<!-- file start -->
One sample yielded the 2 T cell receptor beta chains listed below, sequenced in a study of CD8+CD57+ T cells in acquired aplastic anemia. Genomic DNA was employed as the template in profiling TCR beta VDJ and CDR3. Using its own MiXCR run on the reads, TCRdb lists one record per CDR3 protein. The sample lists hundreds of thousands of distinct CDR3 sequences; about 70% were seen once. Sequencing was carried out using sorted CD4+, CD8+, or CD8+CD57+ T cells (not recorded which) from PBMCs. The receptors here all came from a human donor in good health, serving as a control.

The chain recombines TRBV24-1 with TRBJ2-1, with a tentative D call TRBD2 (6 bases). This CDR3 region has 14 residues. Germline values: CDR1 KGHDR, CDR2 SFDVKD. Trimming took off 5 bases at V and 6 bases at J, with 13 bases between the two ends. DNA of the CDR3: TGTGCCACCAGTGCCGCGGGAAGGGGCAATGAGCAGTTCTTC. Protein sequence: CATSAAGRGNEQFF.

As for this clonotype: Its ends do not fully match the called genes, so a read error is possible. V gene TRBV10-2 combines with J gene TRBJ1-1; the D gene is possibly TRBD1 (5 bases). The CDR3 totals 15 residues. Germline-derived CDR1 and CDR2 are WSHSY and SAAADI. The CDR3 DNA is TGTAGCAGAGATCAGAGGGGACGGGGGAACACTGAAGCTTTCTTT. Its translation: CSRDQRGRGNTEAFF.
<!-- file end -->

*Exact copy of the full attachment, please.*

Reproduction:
One sample yielded the 2 T cell receptor beta chains listed below, sequenced in a study of CD8+CD57+ T cells in acquired aplastic anemia. Genomic DNA was employed as the template in profiling TCR beta VDJ and CDR3. Using its own MiXCR run on the reads, TCRdb lists one record per CDR3 protein. The sample lists hundreds of thousands of distinct CDR3 sequences; about 70% were seen once. Sequencing was carried out using sorted CD4+, CD8+, or CD8+CD57+ T cells (not recorded which) from PBMCs. The receptors here all came from a human donor in good health, serving as a control.

The chain recombines TRBV24-1 with TRBJ2-1, with a tentative D call TRBD2 (6 bases). This CDR3 region has 14 residues. Germline values: CDR1 KGHDR, CDR2 SFDVKD. Trimming took off 5 bases at V and 6 bases at J, with 13 bases between the two ends. DNA of the CDR3: TGTGCCACCAGTGCCGCGGGAAGGGGCAATGAGCAGTTCTTC. Protein sequence: CATSAAGRGNEQFF.

As for this clonotype: Its ends do not fully match the called genes, so a read error is possible. V gene TRBV10-2 combines with J gene TRBJ1-1; the D gene is possibly TRBD1 (5 bases). The CDR3 totals 15 residues. Germline-derived CDR1 and CDR2 are WSHSY and SAAADI. The CDR3 DNA is TGTAGCAGAGATCAGAGGGGACGGGGGAACACTGAAGCTTTCTTT. Its translation: CSRDQRGRGNTEAFF.